The unit ships with a plethora of cables emerging from the back of the chassis.
There are two sets of cables – one that provides power to all of the fans, and the second are the thermal sensors. There is also a power cable to provide power to the X-Vision unit.
All of the cables are a decent length, which is good as some will be used to connect to fans on the other side of the chassis, and you will probably want to route them out of sight.
At the top of the device, we can see a 4-pin cable which will provide the power to the device. On the second row are the thermal sensors, which have been glued in place, although the company have included spares.
The third row of connectors are for the fans, these cables can also be replaced.
There are 5 fan cables, 1 of which has a 4-pin connector (the rest are 3-pin), allowing you to plug in a CPU cooler, and 4 other fans. Of course with some adapters (that aren’t included) this could cater for 10 or more fans.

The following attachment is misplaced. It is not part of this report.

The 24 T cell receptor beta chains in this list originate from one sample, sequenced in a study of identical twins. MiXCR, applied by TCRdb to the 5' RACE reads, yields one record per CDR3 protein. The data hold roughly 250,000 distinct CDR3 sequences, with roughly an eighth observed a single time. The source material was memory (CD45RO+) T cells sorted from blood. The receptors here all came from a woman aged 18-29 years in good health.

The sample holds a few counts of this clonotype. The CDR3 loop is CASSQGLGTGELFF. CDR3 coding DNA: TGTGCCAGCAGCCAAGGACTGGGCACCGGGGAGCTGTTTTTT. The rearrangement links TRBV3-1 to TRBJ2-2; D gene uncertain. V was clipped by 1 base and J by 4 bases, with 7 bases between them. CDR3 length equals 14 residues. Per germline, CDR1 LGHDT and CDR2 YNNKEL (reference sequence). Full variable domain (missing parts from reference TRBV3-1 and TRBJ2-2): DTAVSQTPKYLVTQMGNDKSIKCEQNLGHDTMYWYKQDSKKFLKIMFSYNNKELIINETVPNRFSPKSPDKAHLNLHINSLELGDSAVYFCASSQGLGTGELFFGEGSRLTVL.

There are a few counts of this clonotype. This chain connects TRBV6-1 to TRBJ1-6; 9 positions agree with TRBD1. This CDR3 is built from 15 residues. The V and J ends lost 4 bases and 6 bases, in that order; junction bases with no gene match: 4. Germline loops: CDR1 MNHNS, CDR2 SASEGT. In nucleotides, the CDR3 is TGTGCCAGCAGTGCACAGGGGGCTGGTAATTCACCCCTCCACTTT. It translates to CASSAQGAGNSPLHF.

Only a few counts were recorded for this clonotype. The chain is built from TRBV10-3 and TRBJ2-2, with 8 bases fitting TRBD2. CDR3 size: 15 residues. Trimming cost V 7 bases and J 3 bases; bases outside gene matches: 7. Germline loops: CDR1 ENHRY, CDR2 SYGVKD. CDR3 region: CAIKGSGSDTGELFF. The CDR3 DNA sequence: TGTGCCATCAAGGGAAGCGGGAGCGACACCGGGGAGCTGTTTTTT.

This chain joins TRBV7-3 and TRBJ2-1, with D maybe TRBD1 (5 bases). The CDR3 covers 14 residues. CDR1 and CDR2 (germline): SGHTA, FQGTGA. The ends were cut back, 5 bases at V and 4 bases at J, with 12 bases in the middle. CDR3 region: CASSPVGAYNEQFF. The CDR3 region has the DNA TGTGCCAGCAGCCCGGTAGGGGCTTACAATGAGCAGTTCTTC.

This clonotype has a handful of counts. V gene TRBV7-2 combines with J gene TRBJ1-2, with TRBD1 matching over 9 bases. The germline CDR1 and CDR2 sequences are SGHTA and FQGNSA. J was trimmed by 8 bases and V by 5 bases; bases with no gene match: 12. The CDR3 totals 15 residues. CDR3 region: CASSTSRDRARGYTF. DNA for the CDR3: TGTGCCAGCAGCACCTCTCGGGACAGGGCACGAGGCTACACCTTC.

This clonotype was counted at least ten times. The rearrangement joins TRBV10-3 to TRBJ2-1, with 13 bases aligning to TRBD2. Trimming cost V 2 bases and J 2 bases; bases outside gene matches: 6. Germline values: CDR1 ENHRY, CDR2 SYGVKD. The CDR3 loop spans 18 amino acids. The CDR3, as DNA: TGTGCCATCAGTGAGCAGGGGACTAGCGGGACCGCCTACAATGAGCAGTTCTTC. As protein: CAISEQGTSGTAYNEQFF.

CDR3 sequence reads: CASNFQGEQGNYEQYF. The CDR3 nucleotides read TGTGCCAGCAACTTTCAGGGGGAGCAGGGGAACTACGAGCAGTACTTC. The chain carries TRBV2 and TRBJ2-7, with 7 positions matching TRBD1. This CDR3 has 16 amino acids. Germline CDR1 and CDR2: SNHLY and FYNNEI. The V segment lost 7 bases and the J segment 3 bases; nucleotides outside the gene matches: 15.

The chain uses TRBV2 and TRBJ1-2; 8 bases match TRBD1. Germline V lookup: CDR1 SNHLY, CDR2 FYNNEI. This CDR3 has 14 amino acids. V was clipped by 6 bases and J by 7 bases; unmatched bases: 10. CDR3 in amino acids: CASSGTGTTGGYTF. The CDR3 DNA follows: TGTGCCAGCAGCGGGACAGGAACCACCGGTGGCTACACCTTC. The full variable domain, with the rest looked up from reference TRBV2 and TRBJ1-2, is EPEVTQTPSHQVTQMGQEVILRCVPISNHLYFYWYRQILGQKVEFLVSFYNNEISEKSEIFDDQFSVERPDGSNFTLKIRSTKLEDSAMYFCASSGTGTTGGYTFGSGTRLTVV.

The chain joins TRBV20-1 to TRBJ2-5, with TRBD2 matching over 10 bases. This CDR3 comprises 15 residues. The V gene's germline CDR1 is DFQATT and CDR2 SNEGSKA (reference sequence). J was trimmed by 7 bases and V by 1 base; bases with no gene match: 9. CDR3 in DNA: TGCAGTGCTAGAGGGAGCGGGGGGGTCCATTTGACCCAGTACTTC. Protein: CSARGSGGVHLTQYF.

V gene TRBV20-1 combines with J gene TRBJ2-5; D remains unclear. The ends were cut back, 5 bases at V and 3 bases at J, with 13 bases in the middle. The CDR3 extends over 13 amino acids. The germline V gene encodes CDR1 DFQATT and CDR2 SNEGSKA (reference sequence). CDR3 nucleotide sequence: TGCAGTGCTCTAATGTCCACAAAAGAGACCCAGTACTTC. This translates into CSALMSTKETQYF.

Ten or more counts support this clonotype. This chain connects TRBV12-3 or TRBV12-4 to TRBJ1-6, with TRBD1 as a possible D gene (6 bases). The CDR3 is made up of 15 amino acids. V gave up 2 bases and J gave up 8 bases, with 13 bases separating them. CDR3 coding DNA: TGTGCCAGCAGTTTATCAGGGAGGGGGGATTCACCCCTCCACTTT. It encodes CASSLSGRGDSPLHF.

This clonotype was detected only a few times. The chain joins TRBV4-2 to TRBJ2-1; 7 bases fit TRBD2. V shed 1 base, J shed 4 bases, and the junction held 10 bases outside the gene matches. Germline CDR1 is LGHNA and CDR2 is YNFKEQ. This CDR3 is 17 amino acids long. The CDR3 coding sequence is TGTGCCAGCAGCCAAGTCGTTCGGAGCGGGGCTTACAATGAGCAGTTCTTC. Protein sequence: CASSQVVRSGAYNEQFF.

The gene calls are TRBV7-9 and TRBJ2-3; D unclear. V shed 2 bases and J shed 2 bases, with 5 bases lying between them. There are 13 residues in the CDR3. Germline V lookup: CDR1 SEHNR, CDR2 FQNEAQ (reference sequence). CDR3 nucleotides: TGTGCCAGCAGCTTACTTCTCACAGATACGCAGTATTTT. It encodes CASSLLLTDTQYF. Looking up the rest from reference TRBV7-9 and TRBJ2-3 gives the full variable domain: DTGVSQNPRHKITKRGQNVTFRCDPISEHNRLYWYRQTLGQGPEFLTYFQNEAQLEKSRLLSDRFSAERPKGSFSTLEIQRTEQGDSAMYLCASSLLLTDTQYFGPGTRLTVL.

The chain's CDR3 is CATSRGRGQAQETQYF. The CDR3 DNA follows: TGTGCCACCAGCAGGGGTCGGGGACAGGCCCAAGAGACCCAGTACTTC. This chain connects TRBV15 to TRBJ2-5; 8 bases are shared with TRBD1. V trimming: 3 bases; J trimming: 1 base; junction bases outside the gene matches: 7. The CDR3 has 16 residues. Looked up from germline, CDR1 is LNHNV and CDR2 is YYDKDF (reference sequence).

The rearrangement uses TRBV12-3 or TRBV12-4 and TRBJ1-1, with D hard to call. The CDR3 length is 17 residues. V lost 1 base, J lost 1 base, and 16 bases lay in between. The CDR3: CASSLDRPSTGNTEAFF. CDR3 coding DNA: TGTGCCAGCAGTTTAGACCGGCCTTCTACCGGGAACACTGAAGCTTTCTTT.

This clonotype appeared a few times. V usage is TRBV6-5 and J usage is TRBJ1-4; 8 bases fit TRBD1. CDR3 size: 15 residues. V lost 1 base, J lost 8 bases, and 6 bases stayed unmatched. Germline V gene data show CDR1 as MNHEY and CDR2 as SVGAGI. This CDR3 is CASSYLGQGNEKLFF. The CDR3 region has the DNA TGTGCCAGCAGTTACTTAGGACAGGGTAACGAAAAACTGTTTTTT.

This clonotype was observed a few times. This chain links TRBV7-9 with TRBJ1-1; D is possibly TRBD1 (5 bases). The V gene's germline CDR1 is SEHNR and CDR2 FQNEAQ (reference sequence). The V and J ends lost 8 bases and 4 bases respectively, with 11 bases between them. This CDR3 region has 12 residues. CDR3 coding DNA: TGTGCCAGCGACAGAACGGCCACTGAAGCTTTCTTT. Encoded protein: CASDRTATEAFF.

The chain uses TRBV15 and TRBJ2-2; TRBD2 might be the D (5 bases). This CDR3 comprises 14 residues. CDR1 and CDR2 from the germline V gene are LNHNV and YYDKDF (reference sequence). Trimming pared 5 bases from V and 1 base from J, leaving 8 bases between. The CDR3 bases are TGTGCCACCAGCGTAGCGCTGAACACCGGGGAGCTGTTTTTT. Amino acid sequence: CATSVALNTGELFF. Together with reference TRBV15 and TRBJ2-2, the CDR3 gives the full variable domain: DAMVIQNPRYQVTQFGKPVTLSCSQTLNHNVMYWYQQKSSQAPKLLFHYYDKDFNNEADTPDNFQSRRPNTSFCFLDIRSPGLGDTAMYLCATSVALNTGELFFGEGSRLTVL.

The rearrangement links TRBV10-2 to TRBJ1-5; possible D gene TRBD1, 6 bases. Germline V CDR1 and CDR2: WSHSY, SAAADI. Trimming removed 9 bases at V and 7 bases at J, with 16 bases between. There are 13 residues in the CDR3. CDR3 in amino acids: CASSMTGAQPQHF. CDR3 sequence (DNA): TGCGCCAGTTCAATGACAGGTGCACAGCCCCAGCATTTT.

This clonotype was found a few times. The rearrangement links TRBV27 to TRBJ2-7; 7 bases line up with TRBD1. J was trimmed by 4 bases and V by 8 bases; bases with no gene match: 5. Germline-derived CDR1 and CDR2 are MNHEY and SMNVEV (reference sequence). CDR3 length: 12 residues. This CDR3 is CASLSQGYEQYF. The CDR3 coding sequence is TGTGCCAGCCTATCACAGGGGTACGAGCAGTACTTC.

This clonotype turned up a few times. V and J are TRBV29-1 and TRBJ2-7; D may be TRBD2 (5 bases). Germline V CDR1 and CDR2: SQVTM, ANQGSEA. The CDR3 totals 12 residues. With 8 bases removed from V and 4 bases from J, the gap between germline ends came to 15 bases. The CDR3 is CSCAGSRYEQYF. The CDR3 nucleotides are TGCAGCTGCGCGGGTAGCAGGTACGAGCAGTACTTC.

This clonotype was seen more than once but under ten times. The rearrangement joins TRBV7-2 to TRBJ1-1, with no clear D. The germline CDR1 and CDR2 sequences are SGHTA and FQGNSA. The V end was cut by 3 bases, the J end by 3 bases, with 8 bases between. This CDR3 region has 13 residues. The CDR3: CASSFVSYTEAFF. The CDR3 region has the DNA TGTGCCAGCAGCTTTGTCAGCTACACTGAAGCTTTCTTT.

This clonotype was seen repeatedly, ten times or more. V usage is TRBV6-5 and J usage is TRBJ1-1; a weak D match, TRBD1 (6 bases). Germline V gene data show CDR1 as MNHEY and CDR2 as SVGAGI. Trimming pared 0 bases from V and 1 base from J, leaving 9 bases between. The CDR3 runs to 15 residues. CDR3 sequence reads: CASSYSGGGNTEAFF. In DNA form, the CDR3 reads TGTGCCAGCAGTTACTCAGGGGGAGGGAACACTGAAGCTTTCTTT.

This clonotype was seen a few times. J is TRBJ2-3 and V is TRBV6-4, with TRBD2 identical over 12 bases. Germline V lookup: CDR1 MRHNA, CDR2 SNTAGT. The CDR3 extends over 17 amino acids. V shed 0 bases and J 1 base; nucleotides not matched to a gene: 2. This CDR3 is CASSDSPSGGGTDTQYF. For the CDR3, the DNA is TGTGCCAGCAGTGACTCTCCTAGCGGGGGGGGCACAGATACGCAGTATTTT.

There are 5 temperature sensors, which can be placed all over the case and then adhered in place with the thermal stickers.
On the front panel we have a control knob, and 4 buttons, which allow you to change between Centigrade and Fahrenheit, as well as setting the RPM and alarm temperatures. The view button allows you to cycle through; Voltage, Temperature and Alarm Temperature.
The left-hand side of the display doesn’t have any buttons but does feature the Aero Cool logo.
Installation of the X-Vision Fan controller is much like any other 5.25″ device, in this case we were installing the device into our Antec Solo II chassis which requires the two sliders to be screwed on either side.
Once installed and powered on, we can see the 5 sections reporting fan speeds, and 5 sections of temperatures. Our first channel was for the CPU cooler, so you can see this fan was running at a modest 1400 rpm, and the heatsink where we attached the thermal sensor was only up to 28 degrees (channel 1), whereas the CPU block itself was running at 33 degrees (channel 2).